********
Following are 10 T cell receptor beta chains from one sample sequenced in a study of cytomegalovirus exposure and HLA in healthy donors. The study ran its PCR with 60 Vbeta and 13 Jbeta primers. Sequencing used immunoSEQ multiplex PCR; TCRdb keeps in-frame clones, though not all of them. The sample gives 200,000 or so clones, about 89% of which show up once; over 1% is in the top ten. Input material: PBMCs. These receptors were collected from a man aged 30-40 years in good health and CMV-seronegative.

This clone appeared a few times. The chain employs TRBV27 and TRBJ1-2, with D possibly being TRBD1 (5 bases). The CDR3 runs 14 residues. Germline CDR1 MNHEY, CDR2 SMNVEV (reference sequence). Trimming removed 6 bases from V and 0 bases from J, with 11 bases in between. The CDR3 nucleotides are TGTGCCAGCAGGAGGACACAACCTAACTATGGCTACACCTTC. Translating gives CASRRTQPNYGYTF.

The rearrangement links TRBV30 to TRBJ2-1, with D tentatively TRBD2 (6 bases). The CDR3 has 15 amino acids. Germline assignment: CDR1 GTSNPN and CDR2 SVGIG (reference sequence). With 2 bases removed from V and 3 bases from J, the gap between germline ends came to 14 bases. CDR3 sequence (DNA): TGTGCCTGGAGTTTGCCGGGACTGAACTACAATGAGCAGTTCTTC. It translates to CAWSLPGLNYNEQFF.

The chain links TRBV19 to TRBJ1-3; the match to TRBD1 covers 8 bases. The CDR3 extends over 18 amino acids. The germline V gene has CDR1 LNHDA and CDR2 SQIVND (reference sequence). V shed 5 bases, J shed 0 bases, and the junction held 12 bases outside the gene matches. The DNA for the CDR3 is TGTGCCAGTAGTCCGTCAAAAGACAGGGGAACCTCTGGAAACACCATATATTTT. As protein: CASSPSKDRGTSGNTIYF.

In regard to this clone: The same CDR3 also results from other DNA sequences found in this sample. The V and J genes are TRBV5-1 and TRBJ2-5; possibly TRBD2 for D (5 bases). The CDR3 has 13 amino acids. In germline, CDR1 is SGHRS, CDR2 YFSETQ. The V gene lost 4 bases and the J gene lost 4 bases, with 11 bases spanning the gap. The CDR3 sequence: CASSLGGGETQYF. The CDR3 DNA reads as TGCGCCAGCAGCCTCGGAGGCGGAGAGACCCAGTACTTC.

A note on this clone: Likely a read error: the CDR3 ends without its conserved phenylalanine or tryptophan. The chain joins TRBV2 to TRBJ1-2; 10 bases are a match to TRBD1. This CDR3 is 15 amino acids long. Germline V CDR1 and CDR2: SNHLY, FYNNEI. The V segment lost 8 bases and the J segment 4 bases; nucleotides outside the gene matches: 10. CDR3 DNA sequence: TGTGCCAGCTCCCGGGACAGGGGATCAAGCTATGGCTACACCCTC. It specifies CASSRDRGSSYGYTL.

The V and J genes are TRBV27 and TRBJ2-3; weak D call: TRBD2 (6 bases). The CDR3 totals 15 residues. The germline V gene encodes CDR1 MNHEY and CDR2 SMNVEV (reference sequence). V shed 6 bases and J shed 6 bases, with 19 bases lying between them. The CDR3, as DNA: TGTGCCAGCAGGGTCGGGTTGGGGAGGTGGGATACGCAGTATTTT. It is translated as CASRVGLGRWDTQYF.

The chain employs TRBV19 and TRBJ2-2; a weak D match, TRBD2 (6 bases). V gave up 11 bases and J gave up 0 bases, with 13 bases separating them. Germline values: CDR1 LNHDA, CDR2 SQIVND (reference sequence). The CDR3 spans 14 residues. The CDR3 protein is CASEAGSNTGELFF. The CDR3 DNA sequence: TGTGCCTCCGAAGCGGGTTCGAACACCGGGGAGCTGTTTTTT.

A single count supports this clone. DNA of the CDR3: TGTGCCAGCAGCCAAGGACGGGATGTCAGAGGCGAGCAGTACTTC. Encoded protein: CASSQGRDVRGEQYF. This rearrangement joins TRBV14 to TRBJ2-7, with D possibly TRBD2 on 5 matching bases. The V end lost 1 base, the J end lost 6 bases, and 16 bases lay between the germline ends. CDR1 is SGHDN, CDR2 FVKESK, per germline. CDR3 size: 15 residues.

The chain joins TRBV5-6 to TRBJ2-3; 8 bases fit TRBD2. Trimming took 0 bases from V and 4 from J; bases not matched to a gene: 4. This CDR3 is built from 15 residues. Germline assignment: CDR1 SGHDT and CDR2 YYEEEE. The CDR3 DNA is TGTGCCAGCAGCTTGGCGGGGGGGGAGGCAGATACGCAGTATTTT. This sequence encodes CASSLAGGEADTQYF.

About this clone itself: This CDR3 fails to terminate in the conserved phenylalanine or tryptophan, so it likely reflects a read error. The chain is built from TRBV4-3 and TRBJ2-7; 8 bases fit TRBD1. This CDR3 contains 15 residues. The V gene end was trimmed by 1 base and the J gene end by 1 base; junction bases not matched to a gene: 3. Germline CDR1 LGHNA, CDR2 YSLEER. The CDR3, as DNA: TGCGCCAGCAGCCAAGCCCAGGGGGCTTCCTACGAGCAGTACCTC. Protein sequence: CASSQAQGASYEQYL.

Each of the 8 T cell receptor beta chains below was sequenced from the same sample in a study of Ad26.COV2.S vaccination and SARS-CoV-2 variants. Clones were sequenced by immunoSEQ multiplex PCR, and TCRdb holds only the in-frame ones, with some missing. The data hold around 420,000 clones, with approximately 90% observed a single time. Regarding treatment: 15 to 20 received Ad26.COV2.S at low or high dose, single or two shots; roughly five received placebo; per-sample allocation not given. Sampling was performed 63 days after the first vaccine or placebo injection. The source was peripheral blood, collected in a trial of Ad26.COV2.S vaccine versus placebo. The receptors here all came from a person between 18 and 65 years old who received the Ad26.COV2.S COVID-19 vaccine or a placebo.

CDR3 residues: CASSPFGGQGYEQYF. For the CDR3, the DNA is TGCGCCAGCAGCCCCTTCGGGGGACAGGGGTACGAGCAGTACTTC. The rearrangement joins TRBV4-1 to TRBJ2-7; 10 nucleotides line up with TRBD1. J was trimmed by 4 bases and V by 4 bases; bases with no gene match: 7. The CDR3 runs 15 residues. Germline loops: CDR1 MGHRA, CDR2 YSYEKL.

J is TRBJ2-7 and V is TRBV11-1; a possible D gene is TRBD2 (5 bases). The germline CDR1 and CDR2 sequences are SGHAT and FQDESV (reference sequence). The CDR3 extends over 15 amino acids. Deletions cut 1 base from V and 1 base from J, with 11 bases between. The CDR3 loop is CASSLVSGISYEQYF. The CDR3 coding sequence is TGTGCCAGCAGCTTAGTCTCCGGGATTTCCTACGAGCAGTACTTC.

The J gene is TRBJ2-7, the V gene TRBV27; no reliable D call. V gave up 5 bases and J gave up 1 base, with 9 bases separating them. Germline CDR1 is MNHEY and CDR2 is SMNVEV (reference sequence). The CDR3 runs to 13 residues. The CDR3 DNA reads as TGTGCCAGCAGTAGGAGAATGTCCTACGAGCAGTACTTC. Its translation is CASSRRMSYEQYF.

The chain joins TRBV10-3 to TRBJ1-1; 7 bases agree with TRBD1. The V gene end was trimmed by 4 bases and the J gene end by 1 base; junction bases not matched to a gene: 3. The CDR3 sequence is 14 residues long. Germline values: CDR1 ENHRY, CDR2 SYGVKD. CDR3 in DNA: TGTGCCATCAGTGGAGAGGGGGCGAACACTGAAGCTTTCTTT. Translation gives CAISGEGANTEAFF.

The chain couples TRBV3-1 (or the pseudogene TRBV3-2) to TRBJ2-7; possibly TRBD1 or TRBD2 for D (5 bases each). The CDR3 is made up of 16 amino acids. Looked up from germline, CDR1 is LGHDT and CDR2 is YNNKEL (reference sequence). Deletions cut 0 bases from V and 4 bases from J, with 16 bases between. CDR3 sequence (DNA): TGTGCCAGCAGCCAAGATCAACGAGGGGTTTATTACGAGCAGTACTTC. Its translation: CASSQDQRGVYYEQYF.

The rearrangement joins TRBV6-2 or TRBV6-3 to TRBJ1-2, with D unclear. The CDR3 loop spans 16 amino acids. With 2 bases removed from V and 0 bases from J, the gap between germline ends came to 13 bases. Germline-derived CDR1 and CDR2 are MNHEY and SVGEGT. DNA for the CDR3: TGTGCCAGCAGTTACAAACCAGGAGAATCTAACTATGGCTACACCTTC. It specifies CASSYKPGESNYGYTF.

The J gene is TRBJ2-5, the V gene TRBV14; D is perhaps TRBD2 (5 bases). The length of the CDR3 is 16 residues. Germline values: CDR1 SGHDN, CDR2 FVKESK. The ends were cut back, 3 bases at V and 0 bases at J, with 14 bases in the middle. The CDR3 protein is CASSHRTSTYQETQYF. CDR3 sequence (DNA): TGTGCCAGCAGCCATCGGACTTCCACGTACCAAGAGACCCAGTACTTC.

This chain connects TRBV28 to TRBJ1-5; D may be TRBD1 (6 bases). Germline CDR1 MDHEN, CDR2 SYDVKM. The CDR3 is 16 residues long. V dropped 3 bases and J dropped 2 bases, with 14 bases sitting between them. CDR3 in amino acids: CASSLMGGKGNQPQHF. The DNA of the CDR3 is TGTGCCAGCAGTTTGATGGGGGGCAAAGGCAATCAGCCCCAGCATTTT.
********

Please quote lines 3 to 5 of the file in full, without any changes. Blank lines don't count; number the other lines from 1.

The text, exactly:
The rearrangement links TRBV30 to TRBJ2-1, with D tentatively TRBD2 (6 bases). The CDR3 has 15 amino acids. Germline assignment: CDR1 GTSNPN and CDR2 SVGIG (reference sequence). With 2 bases removed from V and 3 bases from J, the gap between germline ends came to 14 bases. CDR3 sequence (DNA): TGTGCCTGGAGTTTGCCGGGACTGAACTACAATGAGCAGTTCTTC. It translates to CAWSLPGLNYNEQFF.

The chain links TRBV19 to TRBJ1-3; the match to TRBD1 covers 8 bases. The CDR3 extends over 18 amino acids. The germline V gene has CDR1 LNHDA and CDR2 SQIVND (reference sequence). V shed 5 bases, J shed 0 bases, and the junction held 12 bases outside the gene matches. The DNA for the CDR3 is TGTGCCAGTAGTCCGTCAAAAGACAGGGGAACCTCTGGAAACACCATATATTTT. As protein: CASSPSKDRGTSGNTIYF.

In regard to this clone: The same CDR3 also results from other DNA sequences found in this sample. The V and J genes are TRBV5-1 and TRBJ2-5; possibly TRBD2 for D (5 bases). The CDR3 has 13 amino acids. In germline, CDR1 is SGHRS, CDR2 YFSETQ. The V gene lost 4 bases and the J gene lost 4 bases, with 11 bases spanning the gap. The CDR3 sequence: CASSLGGGETQYF. The CDR3 DNA reads as TGCGCCAGCAGCCTCGGAGGCGGAGAGACCCAGTACTTC.